INTERVIEW: DOMINIC BLISS
When Jonathan Wilson released his history of football tactics, Inverting The Pyramid, he started something. Now, helped by the rise of Twitter and niche writing in general, tactical analysis is a more accessible part of the British football media than ever before. We asked Wilson about the boom…
Jonathan, Inverting the Pyramid charted the history of tactical development and appeared to have been at least partly inspired by Willy Meisl’s 1950s book, Soccer Revolution. Was Willy the first person to write about these matters for an English audience and to address England’s failure to keep up with other nations in a technical sense?
It goes back as far as things like the Dynamo Moscow tour in 1945, where there were these glimpses of evidence that other teams kept the ball better than we did and the feeling that actually that was quite important. It was the beginning of a realisation that we couldn’t just rely on physicality, and courage, and pride – all these ludicrous English terms.
But it was only the defeat to Hungary that really rammed that home. Even the 1950 World Cup, where we were defeated by the USA and just generally played really badly, has been overlooked, I think.
It was sort of a culmination of those things and then suddenly the defeat to Hungary shook England out of its complacency. You then had, over the next decade, a whole load of books and analysis written about what had gone wrong.
I guess you could argue that it started to happen in the decade leading up to 1966, especially after Brazil won the World Cup in 1958, which was helped by the fact that it was held in Sweden, so a lot of English journalists and a lot of people in English football went over to see it. This time it wasn’t on the other side of the world and they could actually go and watch. I think there was a realisation, then, that things had to change.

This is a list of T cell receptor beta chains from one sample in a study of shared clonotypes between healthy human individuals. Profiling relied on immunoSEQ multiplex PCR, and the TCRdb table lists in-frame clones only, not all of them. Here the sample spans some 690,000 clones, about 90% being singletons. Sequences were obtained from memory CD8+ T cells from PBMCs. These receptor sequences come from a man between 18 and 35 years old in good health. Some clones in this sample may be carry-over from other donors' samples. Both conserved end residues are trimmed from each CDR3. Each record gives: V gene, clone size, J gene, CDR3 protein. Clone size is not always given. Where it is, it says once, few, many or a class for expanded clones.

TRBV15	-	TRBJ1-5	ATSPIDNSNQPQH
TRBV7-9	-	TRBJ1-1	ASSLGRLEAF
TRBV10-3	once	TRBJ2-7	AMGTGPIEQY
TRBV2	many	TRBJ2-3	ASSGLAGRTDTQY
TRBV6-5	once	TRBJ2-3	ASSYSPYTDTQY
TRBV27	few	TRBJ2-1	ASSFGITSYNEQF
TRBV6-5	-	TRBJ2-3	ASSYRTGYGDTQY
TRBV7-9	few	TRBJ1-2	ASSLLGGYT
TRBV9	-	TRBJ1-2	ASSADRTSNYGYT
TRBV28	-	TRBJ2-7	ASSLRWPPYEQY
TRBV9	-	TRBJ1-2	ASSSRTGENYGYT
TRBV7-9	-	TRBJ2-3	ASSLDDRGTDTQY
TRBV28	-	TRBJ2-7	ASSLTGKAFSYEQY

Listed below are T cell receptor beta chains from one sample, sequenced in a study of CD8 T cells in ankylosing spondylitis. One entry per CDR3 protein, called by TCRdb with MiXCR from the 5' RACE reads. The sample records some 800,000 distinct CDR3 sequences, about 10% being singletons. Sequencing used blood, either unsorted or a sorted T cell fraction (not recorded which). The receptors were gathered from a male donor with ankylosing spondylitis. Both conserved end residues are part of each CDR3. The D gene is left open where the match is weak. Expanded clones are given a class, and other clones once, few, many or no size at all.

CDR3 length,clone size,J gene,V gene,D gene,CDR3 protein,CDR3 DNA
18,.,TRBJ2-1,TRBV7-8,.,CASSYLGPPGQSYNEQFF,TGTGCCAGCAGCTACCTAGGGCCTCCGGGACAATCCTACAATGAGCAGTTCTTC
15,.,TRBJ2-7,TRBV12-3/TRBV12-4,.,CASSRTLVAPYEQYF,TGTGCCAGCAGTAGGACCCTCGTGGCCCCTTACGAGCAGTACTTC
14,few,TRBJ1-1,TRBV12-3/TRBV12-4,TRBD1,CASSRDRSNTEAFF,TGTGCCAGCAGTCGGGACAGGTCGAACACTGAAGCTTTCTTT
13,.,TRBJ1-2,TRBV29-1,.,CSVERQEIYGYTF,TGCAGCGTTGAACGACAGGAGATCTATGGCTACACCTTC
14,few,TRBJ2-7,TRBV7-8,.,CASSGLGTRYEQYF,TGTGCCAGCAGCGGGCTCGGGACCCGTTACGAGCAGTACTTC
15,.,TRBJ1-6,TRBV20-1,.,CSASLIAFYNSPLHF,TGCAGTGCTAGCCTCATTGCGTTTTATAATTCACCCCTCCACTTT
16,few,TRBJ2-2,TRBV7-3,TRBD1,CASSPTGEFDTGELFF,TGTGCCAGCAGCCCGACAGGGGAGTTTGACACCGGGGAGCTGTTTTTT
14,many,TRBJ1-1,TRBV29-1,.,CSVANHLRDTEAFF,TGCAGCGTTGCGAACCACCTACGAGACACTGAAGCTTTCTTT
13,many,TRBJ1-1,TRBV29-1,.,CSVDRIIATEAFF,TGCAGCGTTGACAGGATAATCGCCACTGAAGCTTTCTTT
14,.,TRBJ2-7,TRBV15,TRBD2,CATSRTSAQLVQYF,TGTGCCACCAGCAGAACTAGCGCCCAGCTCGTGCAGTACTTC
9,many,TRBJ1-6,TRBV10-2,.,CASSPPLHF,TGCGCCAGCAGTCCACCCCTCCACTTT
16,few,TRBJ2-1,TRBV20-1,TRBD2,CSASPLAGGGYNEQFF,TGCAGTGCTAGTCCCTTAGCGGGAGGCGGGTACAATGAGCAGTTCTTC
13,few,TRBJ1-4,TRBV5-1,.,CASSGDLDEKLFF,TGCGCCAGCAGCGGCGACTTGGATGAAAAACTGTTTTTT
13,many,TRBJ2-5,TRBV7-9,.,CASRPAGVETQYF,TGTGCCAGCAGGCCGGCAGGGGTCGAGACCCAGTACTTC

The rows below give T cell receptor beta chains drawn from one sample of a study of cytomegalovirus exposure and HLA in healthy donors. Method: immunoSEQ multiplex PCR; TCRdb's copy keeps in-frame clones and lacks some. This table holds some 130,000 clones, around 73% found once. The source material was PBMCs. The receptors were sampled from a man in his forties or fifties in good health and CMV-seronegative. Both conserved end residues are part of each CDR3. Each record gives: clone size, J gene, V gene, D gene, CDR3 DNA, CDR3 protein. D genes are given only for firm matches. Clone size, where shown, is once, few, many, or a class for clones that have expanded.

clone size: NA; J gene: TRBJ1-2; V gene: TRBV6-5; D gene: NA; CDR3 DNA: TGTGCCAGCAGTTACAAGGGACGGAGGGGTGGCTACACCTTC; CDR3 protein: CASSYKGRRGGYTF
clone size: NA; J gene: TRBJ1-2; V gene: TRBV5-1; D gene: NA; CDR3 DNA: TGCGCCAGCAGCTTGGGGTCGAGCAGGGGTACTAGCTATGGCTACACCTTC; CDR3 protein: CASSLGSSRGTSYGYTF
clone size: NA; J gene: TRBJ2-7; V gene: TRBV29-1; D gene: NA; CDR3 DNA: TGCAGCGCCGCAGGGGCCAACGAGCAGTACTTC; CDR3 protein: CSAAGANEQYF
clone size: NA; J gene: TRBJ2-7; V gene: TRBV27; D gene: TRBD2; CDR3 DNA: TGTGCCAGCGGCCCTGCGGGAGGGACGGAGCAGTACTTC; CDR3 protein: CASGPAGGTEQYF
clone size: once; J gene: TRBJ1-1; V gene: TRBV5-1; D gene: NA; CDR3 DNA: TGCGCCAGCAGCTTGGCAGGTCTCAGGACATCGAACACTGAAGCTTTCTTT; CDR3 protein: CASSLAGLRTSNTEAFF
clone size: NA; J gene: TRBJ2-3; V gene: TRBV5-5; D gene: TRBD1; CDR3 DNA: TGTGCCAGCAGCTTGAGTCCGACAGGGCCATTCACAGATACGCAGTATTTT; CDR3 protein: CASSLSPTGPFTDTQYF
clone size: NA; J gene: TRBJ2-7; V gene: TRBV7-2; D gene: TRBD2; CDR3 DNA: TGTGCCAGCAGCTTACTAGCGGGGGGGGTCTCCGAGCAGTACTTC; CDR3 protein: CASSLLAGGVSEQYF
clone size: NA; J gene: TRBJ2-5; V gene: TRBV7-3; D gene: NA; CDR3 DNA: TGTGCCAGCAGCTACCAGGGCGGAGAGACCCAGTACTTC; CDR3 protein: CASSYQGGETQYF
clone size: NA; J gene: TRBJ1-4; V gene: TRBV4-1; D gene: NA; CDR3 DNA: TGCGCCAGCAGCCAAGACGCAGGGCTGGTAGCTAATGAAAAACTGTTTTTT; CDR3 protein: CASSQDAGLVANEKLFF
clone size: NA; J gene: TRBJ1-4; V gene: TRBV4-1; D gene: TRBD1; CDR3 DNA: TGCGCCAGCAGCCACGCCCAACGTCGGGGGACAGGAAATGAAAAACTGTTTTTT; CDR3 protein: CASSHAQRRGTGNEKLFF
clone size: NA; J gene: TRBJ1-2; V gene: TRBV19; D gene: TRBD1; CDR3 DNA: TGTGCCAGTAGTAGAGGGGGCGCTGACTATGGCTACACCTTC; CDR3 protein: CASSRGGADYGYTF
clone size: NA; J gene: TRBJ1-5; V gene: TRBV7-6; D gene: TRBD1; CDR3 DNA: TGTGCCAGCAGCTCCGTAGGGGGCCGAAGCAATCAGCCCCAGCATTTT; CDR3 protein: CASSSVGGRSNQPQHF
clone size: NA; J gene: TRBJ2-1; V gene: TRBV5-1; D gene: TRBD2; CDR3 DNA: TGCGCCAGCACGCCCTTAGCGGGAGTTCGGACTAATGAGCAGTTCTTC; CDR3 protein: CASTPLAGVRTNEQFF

I think those books of the Fifties were answering a very specific need at the time and I guess you could make an argument that the type of writing that has been coming out over the last 10 years has been asking the question: “Why does English football always fail?”
Since Inverting the Pyramid, there has been a boom in tactical writing in English football media. Did you feel, when you started out to write the book, that we were lacking that core understanding of where and how tactics have developed, and was there an element of soul-searching, from the point of view of an English football writer?
I guess so. I don’t think I was the first to do it, or the cause of the boom, though. I think that was coming anyway and I was fortunate enough to ride the wave. Inverting the Pyramid stemmed from a piece I did for Four Four Two as early as 2005 or 2006, which was probably 10,000 words and ran over two issues. The fact they were prepared to give that much space to a piece on tactics suggests there was a general feeling that this was something interesting and something we don’t know much about.
Four Four Two is pretty mainstream, so they obviously wouldn’t go out on a limb and give you 10,000 words to write about something they thought no one really cared about. They were obviously convinced that there was a general interest in the subject. I think you could see that interest rising from the early-mid part of the last decade and tactical columns in the papers, by people like David Pleat and Stewart Robson, have been growing in sophistication and growing in number over the last 10 years as well.
In the last few years, there has been acceptance that you don’t have to be a manager or a former player to be able to write about tactics. Michael Cox is a great example of that – his reading of games is exceptionally good and newspapers trust that – in fact, when I talk to people in football, they pretty much trust him as well.
Michael Cox is also proof of another way into football writing, having effectively started a blog, in ZonalMarking.net, which has just grown and grown…
He is a great example of the democratisation of football writing. He had a great idea, he executed it really well and because of that and the fact that no one else was doing it, he found a gap in the market. I don’t think it was a cynical thing from his point of view; I don’t think he looked for a gap and thought, “I’ll fill that.” I think his interest just happens to be in an area where there was a gap and because he did it very, very well, loads of people went to the site.
So the site then became well known, the Guardian, ESPN and BetFair realised there was something worthwhile there and he became a mainstream figure.